A sHIP'S captain was told he could have caused an "economic or ecological disaster" or risked the lives of his crew after he was caught almost four times the alcohol limit while sailing a 1300-tonne cargo vessel down the River Tay.

Andrejs Borodins, 53, of the container ship Frifjord, was caught after a pilot at Dundee harbour came on board to help him navigate the 250ft boat under the Tay road and rail bridges in the city.

The pilot, Barry Nisbet, found Borodins drunkenly staggering and incoherent and completely unable to steer the ship under his direction. Mr Nisbet called harbour officials who notified police.

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The ship's first mate had to come to the wheel to steer her while Borodins retired to his bunk to sleep off his intoxication.

The Latvian national appeared yesterday at Dundee Sheriff Court and pleaded guilty on indictment to a charge under the Railways And Transport Safety Act 2003.

Fiscal depute Eilidh Robertson told the court Borodins and his three crew had intended to sail the vessel - used to transport animal feed and registered in the Bahamas - from Perth to Norway on Monday of last week when the incident happened.

She said: "The vessel made its way from Perth and at around 7.40pm, in the area of Balmerino, Barry Nisbet, a pilot from Dundee harbour, came aboard.

"He was to guide the vessel through the shipping lanes at the Tay bridges.

"He introduced himself to the accused and became concerned about his demeanour.

"Mr Nisbet gave the accused instructions in how to get the vessel through the shipping lanes and noted he was unable to carry out instructions and was unsteady on his feet.

"He formed the impression the accused was under the influence of something and contacted Dundee Port Authority, who notified police.

"Officers attended at 8.40pm at Dundee harbour after the ship had docked and found the accused asleep in his bunk.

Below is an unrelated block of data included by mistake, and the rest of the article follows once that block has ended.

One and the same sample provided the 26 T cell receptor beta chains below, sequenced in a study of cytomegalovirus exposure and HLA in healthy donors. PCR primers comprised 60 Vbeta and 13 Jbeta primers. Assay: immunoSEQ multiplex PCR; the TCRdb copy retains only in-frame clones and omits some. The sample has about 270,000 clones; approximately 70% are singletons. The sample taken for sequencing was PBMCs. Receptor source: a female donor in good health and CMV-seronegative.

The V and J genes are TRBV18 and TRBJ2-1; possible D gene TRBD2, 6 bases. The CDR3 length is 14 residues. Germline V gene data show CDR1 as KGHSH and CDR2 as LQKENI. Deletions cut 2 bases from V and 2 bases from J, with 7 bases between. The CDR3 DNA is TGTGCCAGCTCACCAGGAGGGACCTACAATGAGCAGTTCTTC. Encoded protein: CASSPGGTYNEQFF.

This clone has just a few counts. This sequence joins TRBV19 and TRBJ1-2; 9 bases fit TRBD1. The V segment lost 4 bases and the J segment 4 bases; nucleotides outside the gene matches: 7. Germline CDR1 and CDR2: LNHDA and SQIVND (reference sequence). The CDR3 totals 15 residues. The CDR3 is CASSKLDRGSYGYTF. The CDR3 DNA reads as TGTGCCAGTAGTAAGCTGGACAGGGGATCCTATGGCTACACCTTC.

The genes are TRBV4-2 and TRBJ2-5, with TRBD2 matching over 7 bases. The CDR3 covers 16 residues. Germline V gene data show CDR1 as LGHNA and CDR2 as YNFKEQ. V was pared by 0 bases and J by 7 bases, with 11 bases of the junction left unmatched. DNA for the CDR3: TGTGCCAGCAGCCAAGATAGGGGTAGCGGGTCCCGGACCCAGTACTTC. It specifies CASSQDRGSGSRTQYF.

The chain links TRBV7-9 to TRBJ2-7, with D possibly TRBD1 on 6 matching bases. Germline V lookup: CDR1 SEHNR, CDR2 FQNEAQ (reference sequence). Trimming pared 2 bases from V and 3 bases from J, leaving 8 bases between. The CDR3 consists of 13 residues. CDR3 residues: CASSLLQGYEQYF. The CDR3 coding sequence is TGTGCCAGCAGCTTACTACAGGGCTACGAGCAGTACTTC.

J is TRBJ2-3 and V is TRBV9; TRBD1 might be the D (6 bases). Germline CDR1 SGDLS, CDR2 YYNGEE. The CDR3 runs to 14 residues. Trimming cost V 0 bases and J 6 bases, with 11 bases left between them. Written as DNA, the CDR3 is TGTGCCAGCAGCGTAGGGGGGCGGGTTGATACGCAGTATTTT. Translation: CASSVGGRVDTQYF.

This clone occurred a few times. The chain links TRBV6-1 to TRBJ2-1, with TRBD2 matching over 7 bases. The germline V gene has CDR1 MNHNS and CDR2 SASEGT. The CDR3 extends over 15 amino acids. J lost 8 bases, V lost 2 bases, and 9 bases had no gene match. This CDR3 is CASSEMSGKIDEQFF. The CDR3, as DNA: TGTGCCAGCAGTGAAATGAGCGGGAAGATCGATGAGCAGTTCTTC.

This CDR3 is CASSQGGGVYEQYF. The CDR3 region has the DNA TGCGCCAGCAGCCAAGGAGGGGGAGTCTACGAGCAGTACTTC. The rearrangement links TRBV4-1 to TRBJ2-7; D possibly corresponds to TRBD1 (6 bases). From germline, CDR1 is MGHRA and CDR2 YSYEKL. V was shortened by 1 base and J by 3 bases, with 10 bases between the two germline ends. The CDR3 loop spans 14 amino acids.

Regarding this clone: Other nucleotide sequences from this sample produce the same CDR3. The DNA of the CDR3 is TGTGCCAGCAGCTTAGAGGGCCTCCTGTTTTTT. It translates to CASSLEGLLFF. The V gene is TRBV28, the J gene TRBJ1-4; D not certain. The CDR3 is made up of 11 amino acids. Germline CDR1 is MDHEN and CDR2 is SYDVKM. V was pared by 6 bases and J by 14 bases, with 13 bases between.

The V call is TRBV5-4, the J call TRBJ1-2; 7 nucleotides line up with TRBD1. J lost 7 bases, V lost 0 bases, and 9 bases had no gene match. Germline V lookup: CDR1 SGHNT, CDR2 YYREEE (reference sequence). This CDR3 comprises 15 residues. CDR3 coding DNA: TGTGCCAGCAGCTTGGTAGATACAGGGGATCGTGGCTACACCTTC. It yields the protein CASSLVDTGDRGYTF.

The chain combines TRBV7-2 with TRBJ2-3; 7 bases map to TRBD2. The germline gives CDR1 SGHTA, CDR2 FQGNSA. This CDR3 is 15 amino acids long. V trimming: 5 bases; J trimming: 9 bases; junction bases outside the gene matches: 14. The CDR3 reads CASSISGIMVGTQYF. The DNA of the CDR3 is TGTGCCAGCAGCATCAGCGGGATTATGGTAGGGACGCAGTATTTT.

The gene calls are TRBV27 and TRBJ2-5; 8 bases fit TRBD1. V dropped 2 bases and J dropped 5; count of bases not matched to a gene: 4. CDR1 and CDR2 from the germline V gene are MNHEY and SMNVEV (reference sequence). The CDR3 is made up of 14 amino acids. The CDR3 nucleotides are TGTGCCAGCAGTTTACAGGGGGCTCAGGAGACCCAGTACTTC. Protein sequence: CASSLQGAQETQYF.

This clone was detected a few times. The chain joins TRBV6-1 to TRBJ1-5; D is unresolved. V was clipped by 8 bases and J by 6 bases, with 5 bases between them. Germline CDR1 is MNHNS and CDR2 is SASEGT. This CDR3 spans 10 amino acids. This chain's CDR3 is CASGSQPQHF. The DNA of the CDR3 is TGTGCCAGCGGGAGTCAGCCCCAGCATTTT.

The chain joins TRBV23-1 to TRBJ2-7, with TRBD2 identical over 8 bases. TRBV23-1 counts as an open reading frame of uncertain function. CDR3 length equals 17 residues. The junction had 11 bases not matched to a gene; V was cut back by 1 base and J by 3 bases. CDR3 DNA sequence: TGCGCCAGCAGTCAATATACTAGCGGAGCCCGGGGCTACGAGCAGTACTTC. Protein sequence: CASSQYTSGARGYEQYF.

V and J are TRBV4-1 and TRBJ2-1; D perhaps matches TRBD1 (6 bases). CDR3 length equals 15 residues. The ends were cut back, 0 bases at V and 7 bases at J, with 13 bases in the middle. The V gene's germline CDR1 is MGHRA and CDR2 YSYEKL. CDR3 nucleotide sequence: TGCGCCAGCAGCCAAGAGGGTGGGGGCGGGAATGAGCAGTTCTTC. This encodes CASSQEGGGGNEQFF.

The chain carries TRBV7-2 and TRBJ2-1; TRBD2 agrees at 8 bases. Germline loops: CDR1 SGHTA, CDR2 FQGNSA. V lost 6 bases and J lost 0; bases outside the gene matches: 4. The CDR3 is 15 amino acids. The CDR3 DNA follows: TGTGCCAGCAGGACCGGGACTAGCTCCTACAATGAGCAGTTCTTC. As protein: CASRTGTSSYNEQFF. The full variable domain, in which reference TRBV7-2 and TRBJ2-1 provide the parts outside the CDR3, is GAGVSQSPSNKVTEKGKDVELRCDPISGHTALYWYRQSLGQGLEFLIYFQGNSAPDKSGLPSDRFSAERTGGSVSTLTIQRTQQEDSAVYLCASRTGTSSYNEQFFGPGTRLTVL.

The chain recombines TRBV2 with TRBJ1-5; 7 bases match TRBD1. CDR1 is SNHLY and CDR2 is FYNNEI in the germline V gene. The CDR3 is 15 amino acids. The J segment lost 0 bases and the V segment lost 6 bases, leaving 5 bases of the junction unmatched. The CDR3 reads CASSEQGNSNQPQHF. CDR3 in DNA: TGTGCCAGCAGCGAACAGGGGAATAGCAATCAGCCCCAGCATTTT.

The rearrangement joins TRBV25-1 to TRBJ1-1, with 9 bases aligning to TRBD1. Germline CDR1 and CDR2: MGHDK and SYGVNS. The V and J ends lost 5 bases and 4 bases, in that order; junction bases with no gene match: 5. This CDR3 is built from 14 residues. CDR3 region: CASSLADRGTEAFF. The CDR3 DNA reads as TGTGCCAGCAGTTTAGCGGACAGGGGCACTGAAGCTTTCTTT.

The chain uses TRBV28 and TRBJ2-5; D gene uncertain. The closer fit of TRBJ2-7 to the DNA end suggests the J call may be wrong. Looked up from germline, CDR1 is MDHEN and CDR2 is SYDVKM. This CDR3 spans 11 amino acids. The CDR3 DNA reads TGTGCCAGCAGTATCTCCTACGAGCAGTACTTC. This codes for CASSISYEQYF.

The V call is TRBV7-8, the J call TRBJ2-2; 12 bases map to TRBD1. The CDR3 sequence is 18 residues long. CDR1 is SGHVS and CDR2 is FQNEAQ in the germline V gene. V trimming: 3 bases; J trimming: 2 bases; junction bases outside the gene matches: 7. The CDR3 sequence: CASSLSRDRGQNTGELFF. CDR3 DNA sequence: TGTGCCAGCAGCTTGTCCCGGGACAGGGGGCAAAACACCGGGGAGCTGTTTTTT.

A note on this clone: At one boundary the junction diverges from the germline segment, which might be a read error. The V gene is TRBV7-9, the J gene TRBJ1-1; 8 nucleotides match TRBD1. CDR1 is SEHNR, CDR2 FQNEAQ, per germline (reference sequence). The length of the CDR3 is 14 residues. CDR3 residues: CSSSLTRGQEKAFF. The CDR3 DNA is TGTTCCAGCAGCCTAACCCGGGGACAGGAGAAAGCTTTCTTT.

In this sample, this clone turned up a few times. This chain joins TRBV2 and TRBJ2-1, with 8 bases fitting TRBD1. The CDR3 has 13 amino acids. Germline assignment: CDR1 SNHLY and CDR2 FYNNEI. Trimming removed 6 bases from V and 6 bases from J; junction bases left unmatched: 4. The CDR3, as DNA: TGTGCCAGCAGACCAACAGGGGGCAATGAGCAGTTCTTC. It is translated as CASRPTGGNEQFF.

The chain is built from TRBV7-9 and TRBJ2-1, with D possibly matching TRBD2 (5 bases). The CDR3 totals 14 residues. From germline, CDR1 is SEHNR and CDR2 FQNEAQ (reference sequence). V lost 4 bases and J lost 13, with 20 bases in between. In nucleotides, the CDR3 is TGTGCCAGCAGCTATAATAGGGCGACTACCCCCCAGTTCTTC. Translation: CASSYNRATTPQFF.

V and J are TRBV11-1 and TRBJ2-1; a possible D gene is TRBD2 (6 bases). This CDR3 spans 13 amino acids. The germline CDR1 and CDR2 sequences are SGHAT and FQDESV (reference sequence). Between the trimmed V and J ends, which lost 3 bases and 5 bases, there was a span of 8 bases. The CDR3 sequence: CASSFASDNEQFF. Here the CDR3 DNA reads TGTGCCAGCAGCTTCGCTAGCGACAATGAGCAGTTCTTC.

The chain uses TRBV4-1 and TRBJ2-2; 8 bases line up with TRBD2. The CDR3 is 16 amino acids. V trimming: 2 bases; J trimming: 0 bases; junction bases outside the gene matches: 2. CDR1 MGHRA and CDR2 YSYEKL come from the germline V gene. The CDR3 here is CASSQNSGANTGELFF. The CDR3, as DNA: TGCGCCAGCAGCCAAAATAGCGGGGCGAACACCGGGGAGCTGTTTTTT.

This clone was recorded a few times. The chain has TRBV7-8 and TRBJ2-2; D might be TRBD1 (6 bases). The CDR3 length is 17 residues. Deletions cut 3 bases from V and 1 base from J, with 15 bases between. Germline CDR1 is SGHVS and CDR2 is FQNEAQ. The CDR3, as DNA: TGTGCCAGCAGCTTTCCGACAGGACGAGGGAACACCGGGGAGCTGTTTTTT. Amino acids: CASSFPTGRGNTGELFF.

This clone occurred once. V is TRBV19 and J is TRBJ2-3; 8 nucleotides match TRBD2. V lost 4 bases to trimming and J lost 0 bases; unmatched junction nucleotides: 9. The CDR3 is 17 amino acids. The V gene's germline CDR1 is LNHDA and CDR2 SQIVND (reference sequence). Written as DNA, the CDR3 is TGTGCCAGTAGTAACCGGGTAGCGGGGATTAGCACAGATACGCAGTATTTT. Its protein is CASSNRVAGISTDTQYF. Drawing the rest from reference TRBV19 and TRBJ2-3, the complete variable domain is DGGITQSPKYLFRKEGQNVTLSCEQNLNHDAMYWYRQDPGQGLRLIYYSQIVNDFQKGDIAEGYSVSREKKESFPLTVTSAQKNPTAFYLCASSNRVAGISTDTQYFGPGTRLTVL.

"The accused failed a breath test and was removed from the vessel and taken to police HQ.

"He later told police when charged that he 'arrived at the port sober and had a drink in the port'."

Defence solicitor John Kydd said Borodins' employers were standing by him, but he would "have to face his wife and explain himself" when he returned to Latvia.

He said: "He blames no-one else but himself for this. He says alcohol is not readily available on the ship and is not allowed on board.

"He has been at sea for 25 years and was promoted to captain in 2013. He is thoroughly ashamed of his conduct. He tells me he has got a lot of explaining to do when he gets home to his wife as to where he has been.

"He is a hard-working man who has let himself, his company and his family down."

Sheriff Alastair Brown remanded Borodins, an inmate at Perth Prison, in custody and deferred sentencing until later this month. The sheriff called for background reports to help him decide what he will do with the captain.

The sheriff told Borodins: "The possibility of you running aground, of colliding with one of the two bridges, endangering the lives of your crew, or having an accident in which the waterway was blocked, must have been very high.

"The risk of environmental damage to the Tay, which is important to the economy and ecology of Scotland, must have been high.

"You had to be relieved of your command because you were a menace.

"This is an offence that has much in common with a serious breach of health and safety law or with culpable and reckless conduct.

"It is not analagous with driving with excess alcohol - it is very much more serious than that.

"You had a breath alcohol level within touching distance of four times the limit.

"This is a very serious offence and a sentence of imprisonment is a real possibility - indeed it is a probability."

The ship set sail on Tuesday of last week bound for Norway without Borodins.